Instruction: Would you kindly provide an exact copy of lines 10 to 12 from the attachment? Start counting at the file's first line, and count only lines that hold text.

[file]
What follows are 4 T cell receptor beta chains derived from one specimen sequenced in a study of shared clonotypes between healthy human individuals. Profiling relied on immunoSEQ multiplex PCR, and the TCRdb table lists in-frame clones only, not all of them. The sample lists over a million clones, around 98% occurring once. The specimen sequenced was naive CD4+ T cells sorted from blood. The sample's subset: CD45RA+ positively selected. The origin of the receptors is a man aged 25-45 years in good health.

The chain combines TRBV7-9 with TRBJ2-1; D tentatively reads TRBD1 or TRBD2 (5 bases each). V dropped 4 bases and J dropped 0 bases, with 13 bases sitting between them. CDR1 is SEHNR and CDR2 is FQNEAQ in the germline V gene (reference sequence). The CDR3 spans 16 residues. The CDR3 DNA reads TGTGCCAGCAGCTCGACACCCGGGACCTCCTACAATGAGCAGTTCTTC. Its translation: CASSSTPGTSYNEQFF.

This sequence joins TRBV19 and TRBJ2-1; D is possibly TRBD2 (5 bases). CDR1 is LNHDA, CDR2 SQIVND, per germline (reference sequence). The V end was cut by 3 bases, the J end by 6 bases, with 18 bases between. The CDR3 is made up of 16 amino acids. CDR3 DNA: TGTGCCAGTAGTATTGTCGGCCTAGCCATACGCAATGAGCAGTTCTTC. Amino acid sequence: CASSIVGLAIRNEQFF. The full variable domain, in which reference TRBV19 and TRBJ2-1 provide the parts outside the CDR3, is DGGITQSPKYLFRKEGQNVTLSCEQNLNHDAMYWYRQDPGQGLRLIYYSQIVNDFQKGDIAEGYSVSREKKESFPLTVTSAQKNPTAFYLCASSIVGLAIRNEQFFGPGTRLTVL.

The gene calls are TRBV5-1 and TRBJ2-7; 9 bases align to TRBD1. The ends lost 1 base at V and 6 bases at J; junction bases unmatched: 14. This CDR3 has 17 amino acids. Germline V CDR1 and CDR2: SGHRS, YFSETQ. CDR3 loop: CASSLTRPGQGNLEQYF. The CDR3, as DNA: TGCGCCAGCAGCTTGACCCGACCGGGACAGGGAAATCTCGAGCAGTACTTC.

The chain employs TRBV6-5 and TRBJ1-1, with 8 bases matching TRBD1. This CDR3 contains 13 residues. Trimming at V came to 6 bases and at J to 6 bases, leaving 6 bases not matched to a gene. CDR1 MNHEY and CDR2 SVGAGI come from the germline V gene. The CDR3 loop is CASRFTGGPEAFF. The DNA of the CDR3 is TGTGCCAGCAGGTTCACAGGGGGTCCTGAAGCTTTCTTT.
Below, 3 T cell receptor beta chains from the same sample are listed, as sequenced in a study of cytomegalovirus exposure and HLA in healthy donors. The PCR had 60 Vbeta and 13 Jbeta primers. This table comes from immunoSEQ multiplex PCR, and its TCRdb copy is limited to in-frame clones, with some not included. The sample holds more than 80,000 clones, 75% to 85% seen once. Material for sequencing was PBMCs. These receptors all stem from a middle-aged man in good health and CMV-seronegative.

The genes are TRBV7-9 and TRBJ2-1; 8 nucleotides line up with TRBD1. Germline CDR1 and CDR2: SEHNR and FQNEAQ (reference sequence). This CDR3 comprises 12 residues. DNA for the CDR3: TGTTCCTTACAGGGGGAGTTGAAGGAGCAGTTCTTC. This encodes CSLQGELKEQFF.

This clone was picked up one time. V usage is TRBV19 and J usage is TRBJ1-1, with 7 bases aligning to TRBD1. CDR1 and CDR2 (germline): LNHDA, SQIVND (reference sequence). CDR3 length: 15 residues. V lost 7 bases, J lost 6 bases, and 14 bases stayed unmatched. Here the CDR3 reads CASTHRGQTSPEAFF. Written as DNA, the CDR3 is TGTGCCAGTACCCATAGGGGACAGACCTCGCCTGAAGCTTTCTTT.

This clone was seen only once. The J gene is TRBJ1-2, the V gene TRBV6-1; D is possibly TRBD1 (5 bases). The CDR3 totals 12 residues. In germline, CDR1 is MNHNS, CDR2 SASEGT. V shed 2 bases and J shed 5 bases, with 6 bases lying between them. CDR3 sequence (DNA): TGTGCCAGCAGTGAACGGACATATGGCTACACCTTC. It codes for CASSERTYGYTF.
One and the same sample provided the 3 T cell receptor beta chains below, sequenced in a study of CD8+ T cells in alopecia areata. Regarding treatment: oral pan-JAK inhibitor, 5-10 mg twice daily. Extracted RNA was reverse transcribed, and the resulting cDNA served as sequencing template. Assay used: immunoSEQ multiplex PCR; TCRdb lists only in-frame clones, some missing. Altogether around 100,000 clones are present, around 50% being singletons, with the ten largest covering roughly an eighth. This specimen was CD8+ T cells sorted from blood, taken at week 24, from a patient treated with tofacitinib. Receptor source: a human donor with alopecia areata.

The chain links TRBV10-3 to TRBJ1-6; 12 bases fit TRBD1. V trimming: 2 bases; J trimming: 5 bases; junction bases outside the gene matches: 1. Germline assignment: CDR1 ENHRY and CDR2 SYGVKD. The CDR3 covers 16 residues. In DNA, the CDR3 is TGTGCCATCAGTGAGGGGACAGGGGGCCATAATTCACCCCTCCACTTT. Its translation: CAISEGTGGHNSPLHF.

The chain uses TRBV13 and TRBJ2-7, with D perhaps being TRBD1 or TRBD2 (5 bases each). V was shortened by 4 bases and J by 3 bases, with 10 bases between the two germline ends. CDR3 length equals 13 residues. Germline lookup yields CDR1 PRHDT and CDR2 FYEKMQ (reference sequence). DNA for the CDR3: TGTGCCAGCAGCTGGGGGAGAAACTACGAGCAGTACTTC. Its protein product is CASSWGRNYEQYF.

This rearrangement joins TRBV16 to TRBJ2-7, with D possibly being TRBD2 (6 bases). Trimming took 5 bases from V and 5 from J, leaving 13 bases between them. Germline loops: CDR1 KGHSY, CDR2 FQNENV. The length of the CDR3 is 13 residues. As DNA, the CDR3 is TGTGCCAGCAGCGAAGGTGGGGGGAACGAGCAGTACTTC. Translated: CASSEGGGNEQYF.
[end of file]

One and the same sample provided the 3 T cell receptor beta chains below, sequenced in a study of CD8+ T cells in alopecia areata. Regarding treatment: oral pan-JAK inhibitor, 5-10 mg twice daily. Extracted RNA was reverse transcribed, and the resulting cDNA served as sequencing template. Assay used: immunoSEQ multiplex PCR; TCRdb lists only in-frame clones, some missing. Altogether around 100,000 clones are present, around 50% being singletons, with the ten largest covering roughly an eighth. This specimen was CD8+ T cells sorted from blood, taken at week 24, from a patient treated with tofacitinib. Receptor source: a human donor with alopecia areata.

The chain links TRBV10-3 to TRBJ1-6; 12 bases fit TRBD1. V trimming: 2 bases; J trimming: 5 bases; junction bases outside the gene matches: 1. Germline assignment: CDR1 ENHRY and CDR2 SYGVKD. The CDR3 covers 16 residues. In DNA, the CDR3 is TGTGCCATCAGTGAGGGGACAGGGGGCCATAATTCACCCCTCCACTTT. Its translation: CAISEGTGGHNSPLHF.

The chain uses TRBV13 and TRBJ2-7, with D perhaps being TRBD1 or TRBD2 (5 bases each). V was shortened by 4 bases and J by 3 bases, with 10 bases between the two germline ends. CDR3 length equals 13 residues. Germline lookup yields CDR1 PRHDT and CDR2 FYEKMQ (reference sequence). DNA for the CDR3: TGTGCCAGCAGCTGGGGGAGAAACTACGAGCAGTACTTC. Its protein product is CASSWGRNYEQYF.